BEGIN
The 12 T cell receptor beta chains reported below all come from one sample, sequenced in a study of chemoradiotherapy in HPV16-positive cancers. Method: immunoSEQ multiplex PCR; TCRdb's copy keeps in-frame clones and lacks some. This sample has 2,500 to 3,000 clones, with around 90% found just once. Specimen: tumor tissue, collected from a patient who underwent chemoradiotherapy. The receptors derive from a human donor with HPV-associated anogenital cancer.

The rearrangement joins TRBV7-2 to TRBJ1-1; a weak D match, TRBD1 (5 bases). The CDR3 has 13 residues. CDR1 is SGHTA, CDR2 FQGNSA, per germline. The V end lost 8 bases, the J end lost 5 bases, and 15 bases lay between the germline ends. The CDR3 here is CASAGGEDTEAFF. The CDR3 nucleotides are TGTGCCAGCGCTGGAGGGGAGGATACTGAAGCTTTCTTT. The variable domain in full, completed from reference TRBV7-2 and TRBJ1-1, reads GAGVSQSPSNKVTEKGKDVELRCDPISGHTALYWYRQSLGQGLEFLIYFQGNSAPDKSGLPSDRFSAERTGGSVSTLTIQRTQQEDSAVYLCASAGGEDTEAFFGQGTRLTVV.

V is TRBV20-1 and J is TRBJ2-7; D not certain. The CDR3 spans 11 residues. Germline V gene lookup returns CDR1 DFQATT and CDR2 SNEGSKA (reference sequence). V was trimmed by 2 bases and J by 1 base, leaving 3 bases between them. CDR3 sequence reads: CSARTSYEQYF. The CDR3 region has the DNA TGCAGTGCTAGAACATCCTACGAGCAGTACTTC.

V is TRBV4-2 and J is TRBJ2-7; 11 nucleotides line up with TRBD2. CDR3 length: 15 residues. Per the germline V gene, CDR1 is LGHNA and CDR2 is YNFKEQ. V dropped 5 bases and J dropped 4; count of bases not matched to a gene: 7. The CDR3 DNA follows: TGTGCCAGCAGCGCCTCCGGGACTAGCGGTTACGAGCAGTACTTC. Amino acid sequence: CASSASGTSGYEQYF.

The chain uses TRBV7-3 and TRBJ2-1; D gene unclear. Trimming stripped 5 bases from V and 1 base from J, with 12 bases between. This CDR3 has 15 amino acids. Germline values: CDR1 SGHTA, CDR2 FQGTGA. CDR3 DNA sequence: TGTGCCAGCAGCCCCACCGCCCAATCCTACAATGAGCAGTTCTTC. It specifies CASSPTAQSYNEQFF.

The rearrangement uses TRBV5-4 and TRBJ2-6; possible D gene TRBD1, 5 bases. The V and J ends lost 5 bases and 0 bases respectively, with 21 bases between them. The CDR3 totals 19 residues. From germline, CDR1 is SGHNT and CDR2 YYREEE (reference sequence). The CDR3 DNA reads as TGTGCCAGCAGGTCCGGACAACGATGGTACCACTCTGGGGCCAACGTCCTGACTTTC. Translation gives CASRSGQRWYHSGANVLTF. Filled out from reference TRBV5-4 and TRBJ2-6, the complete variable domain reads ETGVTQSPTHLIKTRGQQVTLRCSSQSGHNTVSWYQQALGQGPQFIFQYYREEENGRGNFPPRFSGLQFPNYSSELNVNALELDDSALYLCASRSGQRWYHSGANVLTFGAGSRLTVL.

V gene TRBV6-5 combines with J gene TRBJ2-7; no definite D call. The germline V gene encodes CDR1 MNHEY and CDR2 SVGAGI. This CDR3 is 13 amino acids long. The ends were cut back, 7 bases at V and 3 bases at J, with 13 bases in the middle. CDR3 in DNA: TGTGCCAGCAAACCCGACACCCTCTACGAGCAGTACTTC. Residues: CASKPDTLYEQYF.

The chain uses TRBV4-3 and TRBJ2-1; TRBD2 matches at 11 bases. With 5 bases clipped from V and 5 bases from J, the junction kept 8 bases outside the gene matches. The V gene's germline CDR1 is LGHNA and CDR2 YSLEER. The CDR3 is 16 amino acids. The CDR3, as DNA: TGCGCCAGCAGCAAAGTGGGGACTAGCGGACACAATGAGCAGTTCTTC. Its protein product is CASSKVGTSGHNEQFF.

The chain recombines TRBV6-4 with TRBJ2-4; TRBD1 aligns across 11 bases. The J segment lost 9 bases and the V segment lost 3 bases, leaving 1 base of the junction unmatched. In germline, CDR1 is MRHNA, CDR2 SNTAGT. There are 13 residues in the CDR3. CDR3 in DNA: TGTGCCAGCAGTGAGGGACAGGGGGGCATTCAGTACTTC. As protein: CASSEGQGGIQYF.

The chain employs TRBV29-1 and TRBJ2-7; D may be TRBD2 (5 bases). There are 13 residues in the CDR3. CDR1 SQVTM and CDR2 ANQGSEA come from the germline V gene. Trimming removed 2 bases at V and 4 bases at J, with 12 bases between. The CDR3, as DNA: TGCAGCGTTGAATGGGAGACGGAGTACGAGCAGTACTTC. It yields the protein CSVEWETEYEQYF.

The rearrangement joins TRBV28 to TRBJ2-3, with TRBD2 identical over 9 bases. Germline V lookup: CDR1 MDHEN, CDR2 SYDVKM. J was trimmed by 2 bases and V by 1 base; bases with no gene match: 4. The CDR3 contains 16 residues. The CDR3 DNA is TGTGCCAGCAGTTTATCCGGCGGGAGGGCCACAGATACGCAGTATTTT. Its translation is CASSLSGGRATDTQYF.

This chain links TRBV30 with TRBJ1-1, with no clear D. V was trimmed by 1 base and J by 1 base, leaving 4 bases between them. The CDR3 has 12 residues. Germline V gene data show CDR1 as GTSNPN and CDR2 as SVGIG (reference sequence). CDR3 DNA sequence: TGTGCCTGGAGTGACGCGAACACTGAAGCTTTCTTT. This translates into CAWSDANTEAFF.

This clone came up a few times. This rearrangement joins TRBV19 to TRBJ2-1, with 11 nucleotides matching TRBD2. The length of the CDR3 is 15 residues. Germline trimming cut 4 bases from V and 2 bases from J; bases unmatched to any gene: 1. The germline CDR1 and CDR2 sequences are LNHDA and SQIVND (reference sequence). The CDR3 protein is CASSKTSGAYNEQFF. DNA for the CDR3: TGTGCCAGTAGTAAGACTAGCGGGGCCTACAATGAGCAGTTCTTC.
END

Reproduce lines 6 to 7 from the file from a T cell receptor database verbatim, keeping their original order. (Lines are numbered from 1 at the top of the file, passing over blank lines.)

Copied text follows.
The rearrangement uses TRBV5-4 and TRBJ2-6; possible D gene TRBD1, 5 bases. The V and J ends lost 5 bases and 0 bases respectively, with 21 bases between them. The CDR3 totals 19 residues. From germline, CDR1 is SGHNT and CDR2 YYREEE (reference sequence). The CDR3 DNA reads as TGTGCCAGCAGGTCCGGACAACGATGGTACCACTCTGGGGCCAACGTCCTGACTTTC. Translation gives CASRSGQRWYHSGANVLTF. Filled out from reference TRBV5-4 and TRBJ2-6, the complete variable domain reads ETGVTQSPTHLIKTRGQQVTLRCSSQSGHNTVSWYQQALGQGPQFIFQYYREEENGRGNFPPRFSGLQFPNYSSELNVNALELDDSALYLCASRSGQRWYHSGANVLTFGAGSRLTVL.

V gene TRBV6-5 combines with J gene TRBJ2-7; no definite D call. The germline V gene encodes CDR1 MNHEY and CDR2 SVGAGI. This CDR3 is 13 amino acids long. The ends were cut back, 7 bases at V and 3 bases at J, with 13 bases in the middle. CDR3 in DNA: TGTGCCAGCAAACCCGACACCCTCTACGAGCAGTACTTC. Residues: CASKPDTLYEQYF.